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The Stare. Chapter 1

It’s 2005.  For the last three years, I’ve been coaching sports in a Primary School in Elephant and Castle, London. Last year, we had discovered SportsHall Athletics. We got our application in late for Area Championships; a competition between 16 Primary Schools in Elephant & Castle, where the winning team progressed onto the Borough Championship, against the best teams in Southwark. I picked eleven of the fastest children from Year 6, (the top year in Primary) and one kid from Year 5; a small boy named Michael who was showing promise.

We turned up, not knowing what to expect, and got our arses kicked. Six Field events, and seven Relay races. We had never seen the Field events before, never picked up a plastic Javelin, never heard of Speed Bounce, or tried the Triple Jump. We were in last place by the time we got to the Relay races.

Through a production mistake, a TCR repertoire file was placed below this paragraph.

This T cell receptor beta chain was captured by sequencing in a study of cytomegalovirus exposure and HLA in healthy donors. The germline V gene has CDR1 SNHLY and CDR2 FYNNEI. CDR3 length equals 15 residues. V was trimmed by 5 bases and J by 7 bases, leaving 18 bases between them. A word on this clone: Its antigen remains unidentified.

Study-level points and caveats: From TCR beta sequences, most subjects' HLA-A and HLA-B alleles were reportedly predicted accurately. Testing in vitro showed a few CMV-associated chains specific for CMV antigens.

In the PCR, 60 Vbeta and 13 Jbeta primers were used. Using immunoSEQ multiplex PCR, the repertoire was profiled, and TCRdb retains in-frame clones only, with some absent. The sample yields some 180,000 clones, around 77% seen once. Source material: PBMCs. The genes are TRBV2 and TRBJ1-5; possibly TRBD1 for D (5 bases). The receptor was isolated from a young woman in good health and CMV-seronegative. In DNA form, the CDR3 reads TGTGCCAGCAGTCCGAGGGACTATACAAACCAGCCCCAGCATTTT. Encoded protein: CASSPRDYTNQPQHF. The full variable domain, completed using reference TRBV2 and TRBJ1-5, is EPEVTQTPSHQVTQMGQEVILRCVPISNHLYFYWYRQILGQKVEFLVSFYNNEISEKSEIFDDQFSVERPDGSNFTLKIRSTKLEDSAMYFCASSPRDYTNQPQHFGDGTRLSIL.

The Relays are seeded into heats, depending on the Field results. We were placed firmly in the bottom heat.

My team had obvious speed and fitness, but lacked discipline, and were heavily penalised. We were a mess; running out of lane, dropping the baton, not sitting on the mat, knocking over hurdles. The biggest problem was show-boating. My kids would do just enough to win their heat, slowing down before the finish and playing to the crowd. Unfortunately, the Relays were scored by time and the other heats ran faster.

We came last.

A year later, we won.

I had spent the year preparing my team, with Michael as our captain. We were not able to get the Field equipment, so I improvised with what we had. The Headmaster had lanes painted on the playground, so I didn’t need to come in early every morning with a chalk and meter rule.

This would be my last year working here. Outside of school, I was settling down slightly. I had stopped playing around (stopped playing the teachers) and I got together with the girl of my dreams. My running career was not going smoothly, but I had a training camp in Kenya booked, which I was really looking forward to.